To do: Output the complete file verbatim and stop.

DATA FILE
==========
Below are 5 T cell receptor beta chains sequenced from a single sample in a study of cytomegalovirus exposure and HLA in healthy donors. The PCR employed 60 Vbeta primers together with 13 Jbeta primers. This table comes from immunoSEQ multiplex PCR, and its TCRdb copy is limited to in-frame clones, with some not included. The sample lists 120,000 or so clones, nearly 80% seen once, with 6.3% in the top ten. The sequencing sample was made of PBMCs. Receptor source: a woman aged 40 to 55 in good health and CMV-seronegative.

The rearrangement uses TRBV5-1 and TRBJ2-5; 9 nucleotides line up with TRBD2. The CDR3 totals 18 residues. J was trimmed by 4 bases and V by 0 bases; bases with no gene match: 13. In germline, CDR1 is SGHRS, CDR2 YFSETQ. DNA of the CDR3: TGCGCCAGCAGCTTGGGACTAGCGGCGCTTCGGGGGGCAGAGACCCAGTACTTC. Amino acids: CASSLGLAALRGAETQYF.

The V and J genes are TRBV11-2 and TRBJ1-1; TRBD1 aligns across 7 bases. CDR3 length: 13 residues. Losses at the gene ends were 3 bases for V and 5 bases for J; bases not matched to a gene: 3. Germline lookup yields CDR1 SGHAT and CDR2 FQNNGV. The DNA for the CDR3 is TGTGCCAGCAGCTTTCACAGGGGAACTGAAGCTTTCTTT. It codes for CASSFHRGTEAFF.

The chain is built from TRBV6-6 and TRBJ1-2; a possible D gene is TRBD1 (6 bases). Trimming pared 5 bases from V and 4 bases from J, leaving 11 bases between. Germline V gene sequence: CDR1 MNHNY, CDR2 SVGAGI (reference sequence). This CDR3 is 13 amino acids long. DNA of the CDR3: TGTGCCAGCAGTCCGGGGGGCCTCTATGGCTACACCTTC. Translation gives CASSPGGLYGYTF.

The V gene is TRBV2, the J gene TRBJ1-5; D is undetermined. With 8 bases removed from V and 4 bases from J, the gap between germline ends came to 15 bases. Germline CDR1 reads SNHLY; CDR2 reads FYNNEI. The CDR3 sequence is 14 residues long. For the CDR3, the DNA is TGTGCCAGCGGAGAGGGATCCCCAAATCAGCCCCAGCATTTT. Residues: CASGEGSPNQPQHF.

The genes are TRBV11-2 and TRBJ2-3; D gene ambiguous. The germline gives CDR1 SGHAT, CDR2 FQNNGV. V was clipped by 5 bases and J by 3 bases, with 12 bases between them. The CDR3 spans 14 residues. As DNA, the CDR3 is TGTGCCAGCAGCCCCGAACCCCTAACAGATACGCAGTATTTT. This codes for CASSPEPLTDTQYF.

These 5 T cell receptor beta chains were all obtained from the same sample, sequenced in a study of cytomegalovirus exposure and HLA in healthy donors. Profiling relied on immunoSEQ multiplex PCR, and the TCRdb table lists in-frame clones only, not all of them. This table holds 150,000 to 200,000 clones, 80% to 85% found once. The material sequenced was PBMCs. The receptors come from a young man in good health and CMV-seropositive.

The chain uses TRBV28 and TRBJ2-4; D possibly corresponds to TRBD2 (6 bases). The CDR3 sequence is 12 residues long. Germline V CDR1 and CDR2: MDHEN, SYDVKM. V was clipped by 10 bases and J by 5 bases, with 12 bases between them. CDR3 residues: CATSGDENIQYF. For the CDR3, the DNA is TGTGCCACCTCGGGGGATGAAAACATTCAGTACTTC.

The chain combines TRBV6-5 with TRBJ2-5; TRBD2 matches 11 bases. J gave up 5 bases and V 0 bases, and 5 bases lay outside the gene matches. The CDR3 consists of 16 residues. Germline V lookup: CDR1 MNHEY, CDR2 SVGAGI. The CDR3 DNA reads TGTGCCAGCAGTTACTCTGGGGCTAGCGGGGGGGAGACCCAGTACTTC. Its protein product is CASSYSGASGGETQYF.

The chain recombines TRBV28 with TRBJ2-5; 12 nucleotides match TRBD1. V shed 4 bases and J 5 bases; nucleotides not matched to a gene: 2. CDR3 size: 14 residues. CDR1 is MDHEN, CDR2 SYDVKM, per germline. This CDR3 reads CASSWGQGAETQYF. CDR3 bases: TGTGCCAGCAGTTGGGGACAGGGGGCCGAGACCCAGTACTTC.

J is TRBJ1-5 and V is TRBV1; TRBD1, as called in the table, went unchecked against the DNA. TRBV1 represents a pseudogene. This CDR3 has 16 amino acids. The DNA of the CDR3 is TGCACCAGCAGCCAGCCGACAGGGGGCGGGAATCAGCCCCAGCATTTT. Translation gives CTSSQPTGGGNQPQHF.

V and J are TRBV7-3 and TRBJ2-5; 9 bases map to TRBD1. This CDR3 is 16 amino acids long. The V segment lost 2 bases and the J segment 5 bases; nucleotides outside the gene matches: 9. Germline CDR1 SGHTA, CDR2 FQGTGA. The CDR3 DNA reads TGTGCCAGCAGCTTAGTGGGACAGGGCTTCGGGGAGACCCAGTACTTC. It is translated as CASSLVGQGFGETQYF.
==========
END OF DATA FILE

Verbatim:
Below are 5 T cell receptor beta chains sequenced from a single sample in a study of cytomegalovirus exposure and HLA in healthy donors. The PCR employed 60 Vbeta primers together with 13 Jbeta primers. This table comes from immunoSEQ multiplex PCR, and its TCRdb copy is limited to in-frame clones, with some not included. The sample lists 120,000 or so clones, nearly 80% seen once, with 6.3% in the top ten. The sequencing sample was made of PBMCs. Receptor source: a woman aged 40 to 55 in good health and CMV-seronegative.

The rearrangement uses TRBV5-1 and TRBJ2-5; 9 nucleotides line up with TRBD2. The CDR3 totals 18 residues. J was trimmed by 4 bases and V by 0 bases; bases with no gene match: 13. In germline, CDR1 is SGHRS, CDR2 YFSETQ. DNA of the CDR3: TGCGCCAGCAGCTTGGGACTAGCGGCGCTTCGGGGGGCAGAGACCCAGTACTTC. Amino acids: CASSLGLAALRGAETQYF.

The V and J genes are TRBV11-2 and TRBJ1-1; TRBD1 aligns across 7 bases. CDR3 length: 13 residues. Losses at the gene ends were 3 bases for V and 5 bases for J; bases not matched to a gene: 3. Germline lookup yields CDR1 SGHAT and CDR2 FQNNGV. The DNA for the CDR3 is TGTGCCAGCAGCTTTCACAGGGGAACTGAAGCTTTCTTT. It codes for CASSFHRGTEAFF.

The chain is built from TRBV6-6 and TRBJ1-2; a possible D gene is TRBD1 (6 bases). Trimming pared 5 bases from V and 4 bases from J, leaving 11 bases between. Germline V gene sequence: CDR1 MNHNY, CDR2 SVGAGI (reference sequence). This CDR3 is 13 amino acids long. DNA of the CDR3: TGTGCCAGCAGTCCGGGGGGCCTCTATGGCTACACCTTC. Translation gives CASSPGGLYGYTF.

The V gene is TRBV2, the J gene TRBJ1-5; D is undetermined. With 8 bases removed from V and 4 bases from J, the gap between germline ends came to 15 bases. Germline CDR1 reads SNHLY; CDR2 reads FYNNEI. The CDR3 sequence is 14 residues long. For the CDR3, the DNA is TGTGCCAGCGGAGAGGGATCCCCAAATCAGCCCCAGCATTTT. Residues: CASGEGSPNQPQHF.

The genes are TRBV11-2 and TRBJ2-3; D gene ambiguous. The germline gives CDR1 SGHAT, CDR2 FQNNGV. V was clipped by 5 bases and J by 3 bases, with 12 bases between them. The CDR3 spans 14 residues. As DNA, the CDR3 is TGTGCCAGCAGCCCCGAACCCCTAACAGATACGCAGTATTTT. This codes for CASSPEPLTDTQYF.

These 5 T cell receptor beta chains were all obtained from the same sample, sequenced in a study of cytomegalovirus exposure and HLA in healthy donors. Profiling relied on immunoSEQ multiplex PCR, and the TCRdb table lists in-frame clones only, not all of them. This table holds 150,000 to 200,000 clones, 80% to 85% found once. The material sequenced was PBMCs. The receptors come from a young man in good health and CMV-seropositive.

The chain uses TRBV28 and TRBJ2-4; D possibly corresponds to TRBD2 (6 bases). The CDR3 sequence is 12 residues long. Germline V CDR1 and CDR2: MDHEN, SYDVKM. V was clipped by 10 bases and J by 5 bases, with 12 bases between them. CDR3 residues: CATSGDENIQYF. For the CDR3, the DNA is TGTGCCACCTCGGGGGATGAAAACATTCAGTACTTC.

The chain combines TRBV6-5 with TRBJ2-5; TRBD2 matches 11 bases. J gave up 5 bases and V 0 bases, and 5 bases lay outside the gene matches. The CDR3 consists of 16 residues. Germline V lookup: CDR1 MNHEY, CDR2 SVGAGI. The CDR3 DNA reads TGTGCCAGCAGTTACTCTGGGGCTAGCGGGGGGGAGACCCAGTACTTC. Its protein product is CASSYSGASGGETQYF.

The chain recombines TRBV28 with TRBJ2-5; 12 nucleotides match TRBD1. V shed 4 bases and J 5 bases; nucleotides not matched to a gene: 2. CDR3 size: 14 residues. CDR1 is MDHEN, CDR2 SYDVKM, per germline. This CDR3 reads CASSWGQGAETQYF. CDR3 bases: TGTGCCAGCAGTTGGGGACAGGGGGCCGAGACCCAGTACTTC.

J is TRBJ1-5 and V is TRBV1; TRBD1, as called in the table, went unchecked against the DNA. TRBV1 represents a pseudogene. This CDR3 has 16 amino acids. The DNA of the CDR3 is TGCACCAGCAGCCAGCCGACAGGGGGCGGGAATCAGCCCCAGCATTTT. Translation gives CTSSQPTGGGNQPQHF.

V and J are TRBV7-3 and TRBJ2-5; 9 bases map to TRBD1. This CDR3 is 16 amino acids long. The V segment lost 2 bases and the J segment 5 bases; nucleotides outside the gene matches: 9. Germline CDR1 SGHTA, CDR2 FQGTGA. The CDR3 DNA reads TGTGCCAGCAGCTTAGTGGGACAGGGCTTCGGGGAGACCCAGTACTTC. It is translated as CASSLVGQGFGETQYF.